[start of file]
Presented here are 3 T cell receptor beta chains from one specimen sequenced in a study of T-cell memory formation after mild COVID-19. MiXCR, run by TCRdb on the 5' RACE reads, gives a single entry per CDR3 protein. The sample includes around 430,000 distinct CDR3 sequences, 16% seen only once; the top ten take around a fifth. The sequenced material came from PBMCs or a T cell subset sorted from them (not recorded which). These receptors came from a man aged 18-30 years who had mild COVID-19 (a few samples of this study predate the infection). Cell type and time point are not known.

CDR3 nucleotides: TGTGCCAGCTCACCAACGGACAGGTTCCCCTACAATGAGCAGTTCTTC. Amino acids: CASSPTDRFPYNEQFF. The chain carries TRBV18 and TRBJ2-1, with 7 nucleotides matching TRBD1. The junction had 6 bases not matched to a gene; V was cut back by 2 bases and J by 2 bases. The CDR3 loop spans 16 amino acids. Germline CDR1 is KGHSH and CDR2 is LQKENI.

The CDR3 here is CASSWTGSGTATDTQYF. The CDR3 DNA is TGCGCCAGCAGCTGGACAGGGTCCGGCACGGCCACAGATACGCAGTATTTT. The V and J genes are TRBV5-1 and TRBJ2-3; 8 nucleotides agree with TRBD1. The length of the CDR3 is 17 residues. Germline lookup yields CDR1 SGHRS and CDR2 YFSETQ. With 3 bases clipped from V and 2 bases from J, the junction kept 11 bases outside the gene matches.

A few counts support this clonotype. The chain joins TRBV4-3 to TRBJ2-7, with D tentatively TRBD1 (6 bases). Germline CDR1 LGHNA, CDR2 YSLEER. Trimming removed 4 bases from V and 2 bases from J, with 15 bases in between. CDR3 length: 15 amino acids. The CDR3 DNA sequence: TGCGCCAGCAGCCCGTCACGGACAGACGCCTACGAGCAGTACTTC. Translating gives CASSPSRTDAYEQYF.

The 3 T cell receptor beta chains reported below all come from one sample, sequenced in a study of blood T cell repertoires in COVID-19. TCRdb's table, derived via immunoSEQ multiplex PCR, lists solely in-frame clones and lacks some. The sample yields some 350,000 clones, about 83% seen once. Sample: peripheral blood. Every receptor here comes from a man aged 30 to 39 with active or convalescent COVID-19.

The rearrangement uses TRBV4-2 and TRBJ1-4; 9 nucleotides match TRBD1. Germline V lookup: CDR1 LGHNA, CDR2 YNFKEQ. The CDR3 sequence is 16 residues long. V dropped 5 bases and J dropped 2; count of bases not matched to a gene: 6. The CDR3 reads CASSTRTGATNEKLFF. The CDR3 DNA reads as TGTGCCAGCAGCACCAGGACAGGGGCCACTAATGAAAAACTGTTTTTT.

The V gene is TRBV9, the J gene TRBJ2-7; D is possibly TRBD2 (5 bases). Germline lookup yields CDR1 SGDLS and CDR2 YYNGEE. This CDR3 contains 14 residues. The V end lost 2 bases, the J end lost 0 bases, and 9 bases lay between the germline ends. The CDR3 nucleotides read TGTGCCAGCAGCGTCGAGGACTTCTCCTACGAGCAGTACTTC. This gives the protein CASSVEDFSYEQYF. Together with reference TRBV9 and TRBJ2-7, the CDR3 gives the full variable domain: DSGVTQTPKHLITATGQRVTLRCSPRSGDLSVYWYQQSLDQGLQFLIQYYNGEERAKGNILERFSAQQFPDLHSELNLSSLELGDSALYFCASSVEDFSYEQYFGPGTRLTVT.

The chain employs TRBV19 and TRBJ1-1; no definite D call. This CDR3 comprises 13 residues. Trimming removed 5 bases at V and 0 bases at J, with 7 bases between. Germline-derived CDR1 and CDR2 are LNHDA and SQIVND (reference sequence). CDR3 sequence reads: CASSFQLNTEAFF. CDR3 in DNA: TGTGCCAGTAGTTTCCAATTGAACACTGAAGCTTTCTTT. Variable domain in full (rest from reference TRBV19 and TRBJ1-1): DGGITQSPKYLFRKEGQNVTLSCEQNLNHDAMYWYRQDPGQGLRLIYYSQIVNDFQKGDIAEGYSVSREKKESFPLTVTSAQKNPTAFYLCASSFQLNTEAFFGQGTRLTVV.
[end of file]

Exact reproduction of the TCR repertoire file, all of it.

Presented here are 3 T cell receptor beta chains from one specimen sequenced in a study of T-cell memory formation after mild COVID-19. MiXCR, run by TCRdb on the 5' RACE reads, gives a single entry per CDR3 protein. The sample includes around 430,000 distinct CDR3 sequences, 16% seen only once; the top ten take around a fifth. The sequenced material came from PBMCs or a T cell subset sorted from them (not recorded which). These receptors came from a man aged 18-30 years who had mild COVID-19 (a few samples of this study predate the infection). Cell type and time point are not known.

CDR3 nucleotides: TGTGCCAGCTCACCAACGGACAGGTTCCCCTACAATGAGCAGTTCTTC. Amino acids: CASSPTDRFPYNEQFF. The chain carries TRBV18 and TRBJ2-1, with 7 nucleotides matching TRBD1. The junction had 6 bases not matched to a gene; V was cut back by 2 bases and J by 2 bases. The CDR3 loop spans 16 amino acids. Germline CDR1 is KGHSH and CDR2 is LQKENI.

The CDR3 here is CASSWTGSGTATDTQYF. The CDR3 DNA is TGCGCCAGCAGCTGGACAGGGTCCGGCACGGCCACAGATACGCAGTATTTT. The V and J genes are TRBV5-1 and TRBJ2-3; 8 nucleotides agree with TRBD1. The length of the CDR3 is 17 residues. Germline lookup yields CDR1 SGHRS and CDR2 YFSETQ. With 3 bases clipped from V and 2 bases from J, the junction kept 11 bases outside the gene matches.

A few counts support this clonotype. The chain joins TRBV4-3 to TRBJ2-7, with D tentatively TRBD1 (6 bases). Germline CDR1 LGHNA, CDR2 YSLEER. Trimming removed 4 bases from V and 2 bases from J, with 15 bases in between. CDR3 length: 15 amino acids. The CDR3 DNA sequence: TGCGCCAGCAGCCCGTCACGGACAGACGCCTACGAGCAGTACTTC. Translating gives CASSPSRTDAYEQYF.

The 3 T cell receptor beta chains reported below all come from one sample, sequenced in a study of blood T cell repertoires in COVID-19. TCRdb's table, derived via immunoSEQ multiplex PCR, lists solely in-frame clones and lacks some. The sample yields some 350,000 clones, about 83% seen once. Sample: peripheral blood. Every receptor here comes from a man aged 30 to 39 with active or convalescent COVID-19.

The rearrangement uses TRBV4-2 and TRBJ1-4; 9 nucleotides match TRBD1. Germline V lookup: CDR1 LGHNA, CDR2 YNFKEQ. The CDR3 sequence is 16 residues long. V dropped 5 bases and J dropped 2; count of bases not matched to a gene: 6. The CDR3 reads CASSTRTGATNEKLFF. The CDR3 DNA reads as TGTGCCAGCAGCACCAGGACAGGGGCCACTAATGAAAAACTGTTTTTT.

The V gene is TRBV9, the J gene TRBJ2-7; D is possibly TRBD2 (5 bases). Germline lookup yields CDR1 SGDLS and CDR2 YYNGEE. This CDR3 contains 14 residues. The V end lost 2 bases, the J end lost 0 bases, and 9 bases lay between the germline ends. The CDR3 nucleotides read TGTGCCAGCAGCGTCGAGGACTTCTCCTACGAGCAGTACTTC. This gives the protein CASSVEDFSYEQYF. Together with reference TRBV9 and TRBJ2-7, the CDR3 gives the full variable domain: DSGVTQTPKHLITATGQRVTLRCSPRSGDLSVYWYQQSLDQGLQFLIQYYNGEERAKGNILERFSAQQFPDLHSELNLSSLELGDSALYFCASSVEDFSYEQYFGPGTRLTVT.

The chain employs TRBV19 and TRBJ1-1; no definite D call. This CDR3 comprises 13 residues. Trimming removed 5 bases at V and 0 bases at J, with 7 bases between. Germline-derived CDR1 and CDR2 are LNHDA and SQIVND (reference sequence). CDR3 sequence reads: CASSFQLNTEAFF. CDR3 in DNA: TGTGCCAGTAGTTTCCAATTGAACACTGAAGCTTTCTTT. Variable domain in full (rest from reference TRBV19 and TRBJ1-1): DGGITQSPKYLFRKEGQNVTLSCEQNLNHDAMYWYRQDPGQGLRLIYYSQIVNDFQKGDIAEGYSVSREKKESFPLTVTSAQKNPTAFYLCASSFQLNTEAFFGQGTRLTVV.